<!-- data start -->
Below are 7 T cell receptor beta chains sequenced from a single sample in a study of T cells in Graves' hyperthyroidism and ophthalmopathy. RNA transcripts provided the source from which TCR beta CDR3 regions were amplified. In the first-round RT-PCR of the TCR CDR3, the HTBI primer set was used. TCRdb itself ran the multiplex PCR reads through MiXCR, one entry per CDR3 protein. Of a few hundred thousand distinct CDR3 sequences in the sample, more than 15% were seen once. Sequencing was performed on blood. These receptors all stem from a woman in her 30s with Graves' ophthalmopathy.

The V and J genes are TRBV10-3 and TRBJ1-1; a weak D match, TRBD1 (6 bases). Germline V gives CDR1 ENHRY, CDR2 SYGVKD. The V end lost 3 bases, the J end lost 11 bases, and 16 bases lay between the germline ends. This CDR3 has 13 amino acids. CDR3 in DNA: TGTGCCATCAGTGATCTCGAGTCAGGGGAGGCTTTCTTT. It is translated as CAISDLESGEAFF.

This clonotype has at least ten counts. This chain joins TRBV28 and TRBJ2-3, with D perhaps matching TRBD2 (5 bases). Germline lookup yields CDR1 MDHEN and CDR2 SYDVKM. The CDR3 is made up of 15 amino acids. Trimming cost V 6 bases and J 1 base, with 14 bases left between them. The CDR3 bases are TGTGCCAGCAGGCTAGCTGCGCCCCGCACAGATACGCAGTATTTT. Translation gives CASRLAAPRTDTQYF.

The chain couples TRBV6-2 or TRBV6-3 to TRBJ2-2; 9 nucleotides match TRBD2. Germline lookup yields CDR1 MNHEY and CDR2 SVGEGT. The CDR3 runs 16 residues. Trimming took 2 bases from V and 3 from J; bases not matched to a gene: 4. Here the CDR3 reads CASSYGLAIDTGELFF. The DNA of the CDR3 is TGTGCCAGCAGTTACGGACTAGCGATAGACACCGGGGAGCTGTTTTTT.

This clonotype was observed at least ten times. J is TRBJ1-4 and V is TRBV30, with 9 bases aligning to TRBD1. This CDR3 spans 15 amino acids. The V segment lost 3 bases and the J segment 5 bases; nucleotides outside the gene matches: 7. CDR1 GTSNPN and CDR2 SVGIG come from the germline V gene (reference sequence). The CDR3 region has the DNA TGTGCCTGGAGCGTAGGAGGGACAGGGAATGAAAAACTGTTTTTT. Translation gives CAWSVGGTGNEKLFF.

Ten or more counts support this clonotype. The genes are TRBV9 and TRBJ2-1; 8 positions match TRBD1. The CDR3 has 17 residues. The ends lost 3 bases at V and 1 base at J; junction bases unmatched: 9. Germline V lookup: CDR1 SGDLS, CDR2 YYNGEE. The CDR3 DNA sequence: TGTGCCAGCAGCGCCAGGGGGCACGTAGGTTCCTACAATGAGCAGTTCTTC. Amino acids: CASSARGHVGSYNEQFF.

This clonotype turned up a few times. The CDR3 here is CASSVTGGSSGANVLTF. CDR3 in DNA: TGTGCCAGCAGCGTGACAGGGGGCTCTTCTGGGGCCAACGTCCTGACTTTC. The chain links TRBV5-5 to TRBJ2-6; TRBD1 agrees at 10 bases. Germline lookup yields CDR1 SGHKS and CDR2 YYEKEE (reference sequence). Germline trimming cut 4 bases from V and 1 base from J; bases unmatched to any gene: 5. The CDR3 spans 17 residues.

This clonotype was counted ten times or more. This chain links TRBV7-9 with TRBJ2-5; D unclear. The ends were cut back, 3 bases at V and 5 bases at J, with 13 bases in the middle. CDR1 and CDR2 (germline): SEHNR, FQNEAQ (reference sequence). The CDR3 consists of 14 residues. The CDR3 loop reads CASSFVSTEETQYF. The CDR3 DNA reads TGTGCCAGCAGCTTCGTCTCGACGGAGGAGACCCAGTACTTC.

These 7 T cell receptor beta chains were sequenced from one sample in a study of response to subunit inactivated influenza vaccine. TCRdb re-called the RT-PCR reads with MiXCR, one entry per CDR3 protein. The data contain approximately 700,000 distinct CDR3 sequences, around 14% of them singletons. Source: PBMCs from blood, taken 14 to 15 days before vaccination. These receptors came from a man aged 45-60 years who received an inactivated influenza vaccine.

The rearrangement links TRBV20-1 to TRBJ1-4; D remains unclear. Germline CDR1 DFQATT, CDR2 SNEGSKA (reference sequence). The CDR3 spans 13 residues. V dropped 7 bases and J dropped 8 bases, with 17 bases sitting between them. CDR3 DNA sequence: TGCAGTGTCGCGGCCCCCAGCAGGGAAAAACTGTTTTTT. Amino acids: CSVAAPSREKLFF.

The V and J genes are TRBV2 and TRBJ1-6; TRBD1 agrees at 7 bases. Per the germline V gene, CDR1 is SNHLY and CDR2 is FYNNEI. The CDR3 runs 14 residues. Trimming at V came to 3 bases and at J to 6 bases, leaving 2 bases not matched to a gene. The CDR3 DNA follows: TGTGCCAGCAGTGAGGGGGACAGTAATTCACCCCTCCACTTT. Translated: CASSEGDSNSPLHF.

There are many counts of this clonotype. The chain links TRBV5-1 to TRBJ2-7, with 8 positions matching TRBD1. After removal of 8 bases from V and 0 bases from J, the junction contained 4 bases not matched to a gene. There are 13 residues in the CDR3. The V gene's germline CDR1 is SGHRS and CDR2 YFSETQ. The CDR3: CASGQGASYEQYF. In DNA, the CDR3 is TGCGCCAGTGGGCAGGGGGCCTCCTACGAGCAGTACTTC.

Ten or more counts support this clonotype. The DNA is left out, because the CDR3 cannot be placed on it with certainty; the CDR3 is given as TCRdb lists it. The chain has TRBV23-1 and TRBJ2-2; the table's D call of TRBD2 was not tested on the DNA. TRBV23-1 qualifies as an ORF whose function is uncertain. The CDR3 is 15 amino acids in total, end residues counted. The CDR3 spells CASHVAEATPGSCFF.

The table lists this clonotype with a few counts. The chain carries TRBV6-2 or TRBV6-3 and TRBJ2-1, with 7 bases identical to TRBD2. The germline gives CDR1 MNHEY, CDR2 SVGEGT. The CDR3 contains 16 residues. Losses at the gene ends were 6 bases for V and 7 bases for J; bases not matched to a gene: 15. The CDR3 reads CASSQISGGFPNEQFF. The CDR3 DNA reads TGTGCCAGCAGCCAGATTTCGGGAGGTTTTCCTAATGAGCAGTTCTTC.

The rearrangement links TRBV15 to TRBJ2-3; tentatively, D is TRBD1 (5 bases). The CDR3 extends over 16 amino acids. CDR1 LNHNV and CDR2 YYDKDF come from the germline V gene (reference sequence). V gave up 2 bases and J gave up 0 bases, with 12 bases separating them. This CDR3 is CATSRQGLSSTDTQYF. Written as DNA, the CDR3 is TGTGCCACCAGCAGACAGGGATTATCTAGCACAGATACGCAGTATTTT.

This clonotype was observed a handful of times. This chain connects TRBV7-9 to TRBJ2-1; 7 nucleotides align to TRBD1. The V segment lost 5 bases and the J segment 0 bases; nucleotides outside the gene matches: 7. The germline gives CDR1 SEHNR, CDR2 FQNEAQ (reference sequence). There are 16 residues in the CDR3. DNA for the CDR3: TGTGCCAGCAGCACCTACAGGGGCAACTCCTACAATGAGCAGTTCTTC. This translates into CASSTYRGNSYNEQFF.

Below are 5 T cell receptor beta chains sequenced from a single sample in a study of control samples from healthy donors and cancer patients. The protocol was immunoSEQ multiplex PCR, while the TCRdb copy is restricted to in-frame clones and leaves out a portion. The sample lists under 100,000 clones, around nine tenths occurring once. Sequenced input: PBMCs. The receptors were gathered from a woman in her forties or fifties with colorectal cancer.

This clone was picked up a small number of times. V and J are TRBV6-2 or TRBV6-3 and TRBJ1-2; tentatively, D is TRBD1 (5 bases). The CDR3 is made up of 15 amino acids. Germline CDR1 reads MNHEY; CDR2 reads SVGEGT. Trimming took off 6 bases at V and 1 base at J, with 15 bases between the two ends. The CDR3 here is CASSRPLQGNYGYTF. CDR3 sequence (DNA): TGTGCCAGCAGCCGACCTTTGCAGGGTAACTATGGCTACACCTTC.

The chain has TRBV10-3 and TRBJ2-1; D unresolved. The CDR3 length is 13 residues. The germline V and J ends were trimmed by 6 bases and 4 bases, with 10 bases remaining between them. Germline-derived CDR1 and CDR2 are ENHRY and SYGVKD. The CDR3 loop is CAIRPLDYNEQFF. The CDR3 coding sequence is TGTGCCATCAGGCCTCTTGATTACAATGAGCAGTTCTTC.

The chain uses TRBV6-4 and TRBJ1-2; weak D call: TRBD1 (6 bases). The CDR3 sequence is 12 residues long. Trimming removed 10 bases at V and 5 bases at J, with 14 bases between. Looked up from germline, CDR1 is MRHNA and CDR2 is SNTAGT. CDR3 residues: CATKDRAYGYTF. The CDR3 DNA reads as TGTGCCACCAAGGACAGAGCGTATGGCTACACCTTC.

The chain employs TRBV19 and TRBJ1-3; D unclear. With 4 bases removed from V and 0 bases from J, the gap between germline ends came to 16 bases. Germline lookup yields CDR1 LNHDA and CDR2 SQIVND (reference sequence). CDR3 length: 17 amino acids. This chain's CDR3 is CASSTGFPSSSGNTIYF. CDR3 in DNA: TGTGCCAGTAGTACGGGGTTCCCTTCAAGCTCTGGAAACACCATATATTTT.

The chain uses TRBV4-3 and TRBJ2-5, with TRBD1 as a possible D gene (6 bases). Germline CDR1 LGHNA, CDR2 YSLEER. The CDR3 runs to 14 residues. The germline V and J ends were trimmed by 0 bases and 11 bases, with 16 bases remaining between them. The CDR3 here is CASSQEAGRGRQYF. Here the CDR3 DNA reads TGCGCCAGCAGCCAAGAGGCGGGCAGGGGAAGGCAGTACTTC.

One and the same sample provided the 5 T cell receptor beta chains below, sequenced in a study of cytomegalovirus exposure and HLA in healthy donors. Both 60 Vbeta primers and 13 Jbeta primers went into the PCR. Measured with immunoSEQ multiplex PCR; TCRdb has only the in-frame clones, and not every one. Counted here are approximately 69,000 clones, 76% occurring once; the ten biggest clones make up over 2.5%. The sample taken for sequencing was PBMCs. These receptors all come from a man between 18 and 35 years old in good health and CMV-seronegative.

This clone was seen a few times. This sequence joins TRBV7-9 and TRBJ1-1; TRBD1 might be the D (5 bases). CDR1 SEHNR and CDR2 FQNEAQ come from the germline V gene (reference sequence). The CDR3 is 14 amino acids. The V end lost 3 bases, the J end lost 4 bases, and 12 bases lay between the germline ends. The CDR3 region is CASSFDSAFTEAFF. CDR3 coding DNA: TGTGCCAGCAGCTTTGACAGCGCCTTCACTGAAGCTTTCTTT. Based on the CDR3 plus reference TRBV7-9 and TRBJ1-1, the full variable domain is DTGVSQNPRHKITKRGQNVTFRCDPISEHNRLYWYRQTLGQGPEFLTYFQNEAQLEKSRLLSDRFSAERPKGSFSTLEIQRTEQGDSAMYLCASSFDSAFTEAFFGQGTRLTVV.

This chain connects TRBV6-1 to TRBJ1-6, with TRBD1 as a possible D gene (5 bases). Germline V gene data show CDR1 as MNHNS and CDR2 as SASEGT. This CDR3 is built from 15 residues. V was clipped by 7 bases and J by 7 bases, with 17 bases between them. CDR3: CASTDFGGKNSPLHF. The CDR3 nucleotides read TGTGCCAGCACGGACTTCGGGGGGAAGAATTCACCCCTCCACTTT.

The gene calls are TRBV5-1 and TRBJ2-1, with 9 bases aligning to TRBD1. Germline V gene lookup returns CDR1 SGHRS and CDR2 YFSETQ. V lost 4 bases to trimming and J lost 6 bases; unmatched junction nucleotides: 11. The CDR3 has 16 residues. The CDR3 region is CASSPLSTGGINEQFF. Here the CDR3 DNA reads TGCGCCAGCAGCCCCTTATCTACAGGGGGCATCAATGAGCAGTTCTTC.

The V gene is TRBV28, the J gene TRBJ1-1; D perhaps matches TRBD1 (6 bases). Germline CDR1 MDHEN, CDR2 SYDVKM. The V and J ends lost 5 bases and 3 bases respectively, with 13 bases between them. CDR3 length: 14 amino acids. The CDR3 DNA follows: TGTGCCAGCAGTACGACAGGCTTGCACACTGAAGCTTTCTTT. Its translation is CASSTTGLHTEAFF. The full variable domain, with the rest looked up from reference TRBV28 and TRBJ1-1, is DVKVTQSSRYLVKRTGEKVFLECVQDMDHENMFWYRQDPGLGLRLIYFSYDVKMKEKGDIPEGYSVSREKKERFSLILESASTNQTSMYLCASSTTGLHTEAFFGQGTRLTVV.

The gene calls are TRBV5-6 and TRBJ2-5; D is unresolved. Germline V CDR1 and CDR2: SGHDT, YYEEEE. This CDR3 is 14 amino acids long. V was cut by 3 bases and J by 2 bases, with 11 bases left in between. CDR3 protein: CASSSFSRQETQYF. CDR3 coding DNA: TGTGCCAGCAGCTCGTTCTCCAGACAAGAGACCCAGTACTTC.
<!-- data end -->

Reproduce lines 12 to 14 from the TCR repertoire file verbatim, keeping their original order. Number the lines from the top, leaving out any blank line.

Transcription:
There are many counts of this clonotype. The chain links TRBV5-1 to TRBJ2-7, with 8 positions matching TRBD1. After removal of 8 bases from V and 0 bases from J, the junction contained 4 bases not matched to a gene. There are 13 residues in the CDR3. The V gene's germline CDR1 is SGHRS and CDR2 YFSETQ. The CDR3: CASGQGASYEQYF. In DNA, the CDR3 is TGCGCCAGTGGGCAGGGGGCCTCCTACGAGCAGTACTTC.

Ten or more counts support this clonotype. The DNA is left out, because the CDR3 cannot be placed on it with certainty; the CDR3 is given as TCRdb lists it. The chain has TRBV23-1 and TRBJ2-2; the table's D call of TRBD2 was not tested on the DNA. TRBV23-1 qualifies as an ORF whose function is uncertain. The CDR3 is 15 amino acids in total, end residues counted. The CDR3 spells CASHVAEATPGSCFF.

The table lists this clonotype with a few counts. The chain carries TRBV6-2 or TRBV6-3 and TRBJ2-1, with 7 bases identical to TRBD2. The germline gives CDR1 MNHEY, CDR2 SVGEGT. The CDR3 contains 16 residues. Losses at the gene ends were 6 bases for V and 7 bases for J; bases not matched to a gene: 15. The CDR3 reads CASSQISGGFPNEQFF. The CDR3 DNA reads TGTGCCAGCAGCCAGATTTCGGGAGGTTTTCCTAATGAGCAGTTCTTC.